Hints of fall are in the air, and the Sharon Garden Club is celebrating on September 9th with our September Garden Medley fundraiser. Join us from 11-4 to explore the learning and fun at our two locations :
a horticultural guided garden tour (70 Maskwonicut Street, Sharon)
a Standard Flower Show (62 Bullard Street, Sharon)
an elegant boxed lunch in the garden (70 Maskwonicut Street, Sharon)
You’ll probably find me in a stall at the barn at 70 Maskwonicut Street, the stall converted into an art exhibit for pollinator-friendly plants and a jail for nasty butterfly-killing invasive ones. WANTED: native pollinator plants, alive; WANTED: dead invasive plants.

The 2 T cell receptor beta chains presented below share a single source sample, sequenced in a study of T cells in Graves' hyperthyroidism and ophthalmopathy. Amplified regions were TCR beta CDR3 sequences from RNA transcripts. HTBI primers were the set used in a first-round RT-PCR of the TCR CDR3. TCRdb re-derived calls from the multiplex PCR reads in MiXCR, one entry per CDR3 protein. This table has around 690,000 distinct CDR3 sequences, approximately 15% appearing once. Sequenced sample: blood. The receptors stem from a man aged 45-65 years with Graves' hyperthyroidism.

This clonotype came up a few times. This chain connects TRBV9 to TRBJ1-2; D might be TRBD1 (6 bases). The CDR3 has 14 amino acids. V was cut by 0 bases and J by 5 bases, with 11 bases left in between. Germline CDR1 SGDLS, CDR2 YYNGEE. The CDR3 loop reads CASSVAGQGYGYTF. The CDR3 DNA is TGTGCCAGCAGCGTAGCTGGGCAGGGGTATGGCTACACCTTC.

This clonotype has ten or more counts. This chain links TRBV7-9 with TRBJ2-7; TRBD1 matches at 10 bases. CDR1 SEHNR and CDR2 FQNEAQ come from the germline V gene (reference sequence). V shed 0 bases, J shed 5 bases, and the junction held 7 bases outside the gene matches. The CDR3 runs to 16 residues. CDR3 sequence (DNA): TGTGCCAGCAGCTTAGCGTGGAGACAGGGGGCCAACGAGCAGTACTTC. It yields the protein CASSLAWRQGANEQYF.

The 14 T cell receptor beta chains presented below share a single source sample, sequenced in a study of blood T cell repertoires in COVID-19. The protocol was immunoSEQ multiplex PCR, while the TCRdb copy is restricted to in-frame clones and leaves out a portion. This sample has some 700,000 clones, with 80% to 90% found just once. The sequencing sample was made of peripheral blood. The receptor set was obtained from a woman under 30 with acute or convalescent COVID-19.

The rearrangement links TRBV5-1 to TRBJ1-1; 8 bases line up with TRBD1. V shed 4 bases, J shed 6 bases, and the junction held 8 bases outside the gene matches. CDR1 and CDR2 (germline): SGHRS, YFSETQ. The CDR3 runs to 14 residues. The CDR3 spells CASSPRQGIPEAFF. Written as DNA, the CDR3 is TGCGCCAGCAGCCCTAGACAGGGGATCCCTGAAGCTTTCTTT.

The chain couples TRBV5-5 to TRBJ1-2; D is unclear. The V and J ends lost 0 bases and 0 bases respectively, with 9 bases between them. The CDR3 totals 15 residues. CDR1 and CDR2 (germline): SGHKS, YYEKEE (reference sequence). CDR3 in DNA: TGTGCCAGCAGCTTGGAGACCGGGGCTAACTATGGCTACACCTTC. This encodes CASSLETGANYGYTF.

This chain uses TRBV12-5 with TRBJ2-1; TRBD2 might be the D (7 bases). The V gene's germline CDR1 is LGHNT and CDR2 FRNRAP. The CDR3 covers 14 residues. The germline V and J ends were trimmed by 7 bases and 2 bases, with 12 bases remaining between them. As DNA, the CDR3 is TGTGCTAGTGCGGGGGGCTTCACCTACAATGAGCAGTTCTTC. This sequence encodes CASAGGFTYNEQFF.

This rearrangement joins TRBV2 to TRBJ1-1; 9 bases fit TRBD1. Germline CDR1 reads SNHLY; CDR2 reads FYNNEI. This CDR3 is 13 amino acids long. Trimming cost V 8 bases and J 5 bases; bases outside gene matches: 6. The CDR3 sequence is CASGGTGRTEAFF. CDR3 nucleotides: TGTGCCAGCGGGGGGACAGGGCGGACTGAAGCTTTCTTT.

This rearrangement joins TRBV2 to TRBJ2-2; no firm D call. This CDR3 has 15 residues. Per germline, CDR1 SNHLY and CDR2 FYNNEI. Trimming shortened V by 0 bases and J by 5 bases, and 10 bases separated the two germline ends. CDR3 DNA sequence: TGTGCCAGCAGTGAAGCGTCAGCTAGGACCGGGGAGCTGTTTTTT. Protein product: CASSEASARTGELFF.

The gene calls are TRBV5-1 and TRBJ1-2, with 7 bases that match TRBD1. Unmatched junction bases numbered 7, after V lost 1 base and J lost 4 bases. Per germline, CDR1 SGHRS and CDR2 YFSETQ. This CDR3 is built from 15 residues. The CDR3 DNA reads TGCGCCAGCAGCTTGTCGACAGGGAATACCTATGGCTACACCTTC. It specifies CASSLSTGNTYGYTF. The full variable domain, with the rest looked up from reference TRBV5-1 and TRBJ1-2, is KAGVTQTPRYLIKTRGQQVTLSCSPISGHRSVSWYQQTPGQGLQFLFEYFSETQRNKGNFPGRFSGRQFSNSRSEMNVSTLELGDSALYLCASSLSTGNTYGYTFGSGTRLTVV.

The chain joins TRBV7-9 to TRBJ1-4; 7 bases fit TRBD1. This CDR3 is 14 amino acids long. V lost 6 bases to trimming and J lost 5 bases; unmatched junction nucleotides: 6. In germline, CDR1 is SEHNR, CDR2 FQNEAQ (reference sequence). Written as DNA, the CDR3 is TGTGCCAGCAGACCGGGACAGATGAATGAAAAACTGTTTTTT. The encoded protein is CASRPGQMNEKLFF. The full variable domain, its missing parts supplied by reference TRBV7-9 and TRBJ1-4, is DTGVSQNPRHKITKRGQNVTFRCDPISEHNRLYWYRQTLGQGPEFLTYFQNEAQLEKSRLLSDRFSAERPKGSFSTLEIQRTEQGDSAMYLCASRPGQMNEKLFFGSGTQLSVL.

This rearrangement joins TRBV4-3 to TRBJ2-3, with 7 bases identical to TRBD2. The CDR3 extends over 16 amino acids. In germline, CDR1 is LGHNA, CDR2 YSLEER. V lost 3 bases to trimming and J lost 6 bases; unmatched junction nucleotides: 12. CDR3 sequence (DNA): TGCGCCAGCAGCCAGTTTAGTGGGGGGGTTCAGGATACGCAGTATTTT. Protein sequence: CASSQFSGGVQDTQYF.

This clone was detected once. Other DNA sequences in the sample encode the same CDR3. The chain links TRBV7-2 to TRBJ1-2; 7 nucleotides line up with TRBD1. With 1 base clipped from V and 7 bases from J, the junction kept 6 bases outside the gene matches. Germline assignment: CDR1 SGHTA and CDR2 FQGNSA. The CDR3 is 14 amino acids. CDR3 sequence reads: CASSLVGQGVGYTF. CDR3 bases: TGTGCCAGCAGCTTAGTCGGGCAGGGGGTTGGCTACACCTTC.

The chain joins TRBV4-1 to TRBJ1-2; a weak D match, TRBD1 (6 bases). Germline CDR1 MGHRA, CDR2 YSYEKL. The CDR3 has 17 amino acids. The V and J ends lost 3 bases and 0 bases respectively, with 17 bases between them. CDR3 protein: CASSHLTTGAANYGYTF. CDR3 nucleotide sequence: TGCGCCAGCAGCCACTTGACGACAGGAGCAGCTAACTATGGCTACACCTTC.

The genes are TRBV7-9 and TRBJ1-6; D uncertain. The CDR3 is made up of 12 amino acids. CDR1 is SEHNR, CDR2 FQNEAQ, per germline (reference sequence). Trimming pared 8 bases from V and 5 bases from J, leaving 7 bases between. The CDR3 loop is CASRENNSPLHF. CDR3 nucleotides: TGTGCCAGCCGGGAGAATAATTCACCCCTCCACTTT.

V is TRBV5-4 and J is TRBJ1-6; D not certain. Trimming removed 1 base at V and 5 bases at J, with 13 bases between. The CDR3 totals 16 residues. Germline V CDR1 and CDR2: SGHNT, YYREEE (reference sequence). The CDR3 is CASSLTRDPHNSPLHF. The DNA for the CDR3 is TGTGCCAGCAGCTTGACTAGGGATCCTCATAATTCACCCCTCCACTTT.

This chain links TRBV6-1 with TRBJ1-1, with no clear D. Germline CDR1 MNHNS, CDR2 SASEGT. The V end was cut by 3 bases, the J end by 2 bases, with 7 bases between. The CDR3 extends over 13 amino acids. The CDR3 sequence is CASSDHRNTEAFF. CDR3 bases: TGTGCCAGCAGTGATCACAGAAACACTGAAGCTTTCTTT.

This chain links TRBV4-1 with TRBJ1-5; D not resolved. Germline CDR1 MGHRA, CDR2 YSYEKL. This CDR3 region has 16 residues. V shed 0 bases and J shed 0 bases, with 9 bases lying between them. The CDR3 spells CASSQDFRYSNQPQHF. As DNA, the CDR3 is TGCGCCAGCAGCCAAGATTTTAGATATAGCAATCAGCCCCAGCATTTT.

Day’s final rays of sun glint onto apothecary roses at the Sharon, MA home of an organic gardening client.
I love to garden until after sunset and well into dusk. That magic hour of dusky sky and light turns flowers and bugs and leaves and all things natural into a magnet for me. Like the way snow changes the way everything looks, the fast fading sky changes each bud and leaf and petal, minute by minute. And the biting bugs? I make sure I’m their least appealing option so I can stay out in the night’s coming as late as I can…and I can already detect day lengths shortening even as the days become warmer.
Winter bud inset in a leaf scar of Rhus typhina, staghorn sumac in Sharon, MA. It looks like the face of a lion, which is how I remembered it for my RI Certified Horticulturist exam. [Photo Copyright 2017 Carol Lundeen].